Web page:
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5 Best Practices to Guard Against WannaCry and Petya Threats

Deb Gannaway
by Deb Gannaway on Feb 5, 2018 8:00:00 AM

On May 12, 2017, the powerful WannaCry ransomware infected more than 300,000 computers in over 150 countries in less than 24 hours. Six weeks after the WannaCry attack, a variant of the ransomware called Petya arrived on the scene and began to spread rapidly.

WannaCry uses command-line instructions to quietly delete any shadow volumes, delete backup catalogs, and disable automatic ransomware-309796-edited.jpegrepair at boot time. With the backups gone, it writes itself into tasksche.exe or mssecsv.exe in a randomly generated folder and gives itself full access to all files. Petya overcomes some of the safeguards put in to battle WannaCry such as stealing administrator credentials with a password dump tool to run wmic.exe to execute the malware directly on a remote machine.

The McAfee Labs Threats Report: September 2017 outlines several best practices to defend your organization against these two insidious malware threats.

Be vigilant in your software and file management

WannaCry and Petya exposed the continued use of old and unsupported operating systems and lax patch-update processes followed by some organizations. Set up a rigorous program to maintain and update your software applications, particularly those involved with your operating systems. It’s also a good idea to regularly backup data files and verify network restore procedures.

Impose key restrictions

Since ransomware is usually designed to run under well-known operating system folders, restrict code execution to prevent it from reaching them and blocking it from encrypting data. You should also restrict administrative and system access which can create an extra layer of protection by preventing malware from using default accounts to perform their operations. Consider removing local administrative rights to prevent ransomware from running on a local system. This will also block access to any critical system resources and files that ransomware targets for encryption.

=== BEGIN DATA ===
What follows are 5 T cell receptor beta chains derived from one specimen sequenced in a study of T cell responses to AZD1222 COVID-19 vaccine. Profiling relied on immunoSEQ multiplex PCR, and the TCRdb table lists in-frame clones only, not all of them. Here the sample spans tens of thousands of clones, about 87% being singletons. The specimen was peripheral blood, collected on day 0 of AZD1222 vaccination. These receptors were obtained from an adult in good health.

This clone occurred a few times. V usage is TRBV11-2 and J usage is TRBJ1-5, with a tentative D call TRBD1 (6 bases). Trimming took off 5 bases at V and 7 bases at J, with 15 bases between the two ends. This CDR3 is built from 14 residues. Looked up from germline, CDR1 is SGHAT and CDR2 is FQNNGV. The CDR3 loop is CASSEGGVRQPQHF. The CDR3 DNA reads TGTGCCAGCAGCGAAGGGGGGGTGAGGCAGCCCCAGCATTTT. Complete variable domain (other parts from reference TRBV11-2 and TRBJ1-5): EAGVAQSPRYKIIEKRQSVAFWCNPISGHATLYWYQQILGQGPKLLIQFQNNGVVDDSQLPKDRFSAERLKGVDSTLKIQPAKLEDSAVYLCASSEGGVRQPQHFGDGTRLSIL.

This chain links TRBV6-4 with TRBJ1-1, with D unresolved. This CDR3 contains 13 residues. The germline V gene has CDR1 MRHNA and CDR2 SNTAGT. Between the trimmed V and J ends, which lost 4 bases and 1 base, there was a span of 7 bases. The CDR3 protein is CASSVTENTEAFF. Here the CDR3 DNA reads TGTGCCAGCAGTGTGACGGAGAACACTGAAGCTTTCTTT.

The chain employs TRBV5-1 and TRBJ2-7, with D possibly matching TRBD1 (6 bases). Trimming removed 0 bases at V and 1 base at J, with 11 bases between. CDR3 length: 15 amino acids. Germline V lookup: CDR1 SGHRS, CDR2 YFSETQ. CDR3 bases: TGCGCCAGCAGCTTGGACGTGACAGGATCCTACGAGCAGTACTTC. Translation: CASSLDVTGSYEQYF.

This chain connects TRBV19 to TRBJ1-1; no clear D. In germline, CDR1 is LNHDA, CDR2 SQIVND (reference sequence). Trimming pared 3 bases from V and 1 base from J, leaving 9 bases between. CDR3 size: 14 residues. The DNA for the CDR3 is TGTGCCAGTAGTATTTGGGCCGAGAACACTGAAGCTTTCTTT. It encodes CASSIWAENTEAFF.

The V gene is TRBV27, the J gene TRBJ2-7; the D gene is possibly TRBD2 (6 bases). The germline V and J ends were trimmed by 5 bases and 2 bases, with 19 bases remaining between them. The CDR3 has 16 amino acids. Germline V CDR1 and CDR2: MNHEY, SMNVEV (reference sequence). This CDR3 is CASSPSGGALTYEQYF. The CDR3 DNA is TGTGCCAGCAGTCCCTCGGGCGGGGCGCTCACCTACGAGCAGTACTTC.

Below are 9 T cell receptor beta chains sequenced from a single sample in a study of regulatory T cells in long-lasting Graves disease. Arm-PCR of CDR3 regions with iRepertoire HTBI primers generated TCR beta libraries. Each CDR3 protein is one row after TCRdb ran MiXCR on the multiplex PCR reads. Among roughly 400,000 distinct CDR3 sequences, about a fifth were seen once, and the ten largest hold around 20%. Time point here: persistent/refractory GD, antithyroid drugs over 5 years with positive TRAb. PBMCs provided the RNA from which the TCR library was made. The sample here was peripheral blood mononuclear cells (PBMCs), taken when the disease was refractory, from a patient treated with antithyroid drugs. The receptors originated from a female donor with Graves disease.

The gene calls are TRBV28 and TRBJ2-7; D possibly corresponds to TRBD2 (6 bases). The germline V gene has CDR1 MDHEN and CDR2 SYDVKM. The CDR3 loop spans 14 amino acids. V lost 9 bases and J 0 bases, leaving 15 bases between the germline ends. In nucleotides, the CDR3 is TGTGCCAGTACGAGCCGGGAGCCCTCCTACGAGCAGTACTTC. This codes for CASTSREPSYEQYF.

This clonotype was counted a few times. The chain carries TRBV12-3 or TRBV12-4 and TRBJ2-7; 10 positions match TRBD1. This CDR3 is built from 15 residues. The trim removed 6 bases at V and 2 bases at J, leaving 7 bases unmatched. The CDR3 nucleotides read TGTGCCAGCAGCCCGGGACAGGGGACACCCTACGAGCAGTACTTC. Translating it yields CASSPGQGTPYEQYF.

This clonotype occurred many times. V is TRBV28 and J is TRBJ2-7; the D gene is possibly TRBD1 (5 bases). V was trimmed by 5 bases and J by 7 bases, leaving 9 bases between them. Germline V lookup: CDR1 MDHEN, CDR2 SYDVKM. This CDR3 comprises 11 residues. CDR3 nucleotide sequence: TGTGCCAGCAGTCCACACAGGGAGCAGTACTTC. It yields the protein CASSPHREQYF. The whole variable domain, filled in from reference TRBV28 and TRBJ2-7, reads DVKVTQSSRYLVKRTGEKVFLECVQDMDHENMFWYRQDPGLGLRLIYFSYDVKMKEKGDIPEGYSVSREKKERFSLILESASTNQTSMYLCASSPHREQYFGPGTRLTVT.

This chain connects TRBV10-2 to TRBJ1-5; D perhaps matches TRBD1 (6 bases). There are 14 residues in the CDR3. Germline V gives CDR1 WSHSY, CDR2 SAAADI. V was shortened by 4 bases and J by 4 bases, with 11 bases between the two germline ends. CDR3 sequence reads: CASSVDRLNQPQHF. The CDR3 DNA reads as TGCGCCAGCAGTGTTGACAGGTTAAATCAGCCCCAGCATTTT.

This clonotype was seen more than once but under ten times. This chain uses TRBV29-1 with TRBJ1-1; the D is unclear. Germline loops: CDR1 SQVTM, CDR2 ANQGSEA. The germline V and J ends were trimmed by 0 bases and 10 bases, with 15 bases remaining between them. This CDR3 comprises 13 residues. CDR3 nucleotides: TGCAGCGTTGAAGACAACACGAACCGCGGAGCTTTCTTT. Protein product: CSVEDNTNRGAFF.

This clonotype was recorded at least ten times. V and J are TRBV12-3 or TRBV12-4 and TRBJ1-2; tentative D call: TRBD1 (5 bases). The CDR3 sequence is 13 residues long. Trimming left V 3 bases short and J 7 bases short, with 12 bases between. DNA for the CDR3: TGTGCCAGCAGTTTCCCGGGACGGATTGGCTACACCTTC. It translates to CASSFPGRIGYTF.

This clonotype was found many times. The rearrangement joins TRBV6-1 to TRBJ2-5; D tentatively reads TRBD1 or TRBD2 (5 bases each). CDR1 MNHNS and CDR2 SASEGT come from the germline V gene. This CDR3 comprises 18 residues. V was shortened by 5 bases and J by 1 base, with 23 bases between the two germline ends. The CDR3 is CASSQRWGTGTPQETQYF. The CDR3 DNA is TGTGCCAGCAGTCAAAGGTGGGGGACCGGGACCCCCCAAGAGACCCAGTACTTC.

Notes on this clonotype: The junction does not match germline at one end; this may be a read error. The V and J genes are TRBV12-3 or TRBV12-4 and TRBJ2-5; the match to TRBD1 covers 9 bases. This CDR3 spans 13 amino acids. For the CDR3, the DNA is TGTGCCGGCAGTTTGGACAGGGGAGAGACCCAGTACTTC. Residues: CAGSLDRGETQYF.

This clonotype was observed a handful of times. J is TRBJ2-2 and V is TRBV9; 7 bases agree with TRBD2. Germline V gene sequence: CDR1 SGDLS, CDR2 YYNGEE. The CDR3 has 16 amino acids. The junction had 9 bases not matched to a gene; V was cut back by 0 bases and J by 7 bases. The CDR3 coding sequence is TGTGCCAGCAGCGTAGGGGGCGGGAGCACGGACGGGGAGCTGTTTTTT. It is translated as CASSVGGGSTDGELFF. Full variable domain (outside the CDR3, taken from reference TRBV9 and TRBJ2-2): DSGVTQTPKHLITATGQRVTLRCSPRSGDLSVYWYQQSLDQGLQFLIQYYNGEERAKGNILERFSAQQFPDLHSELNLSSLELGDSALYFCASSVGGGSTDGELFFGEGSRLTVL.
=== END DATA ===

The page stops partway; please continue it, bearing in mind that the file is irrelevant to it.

Implement strict email policies

Securing email communication is key to preventing malware from infecting your system. Filter email content to limit spam emails and reduce the potential for attacks. Block attachments to reduce the attack surface. Implement a policy that restricts certain file extensions from being sent by email. Analyze those attachments with a sandboxing solution and remove them with an email security appliance.

Always be monitoring

Continually monitor and inspect network traffic to help identify abnormal traffic associated with malware behaviors. Use threat intelligence data feeds to help detect threats faster.

Conduct ongoing training

Ransomware often infects a system through phishing attacks using email attachments, downloads, and cross-scripting web browsing. Educate your network users on the dangers of malware threats and things to look for to guard against allowing an attack.

DG Technology is a certified McAfee partner and can help you leverage the full line of McAfee security solutions. Contact DG Technology to learn how we can help you implement an integrated approach to defense against malware and ransomware.

 

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Deb Gannaway
Written by Deb Gannaway
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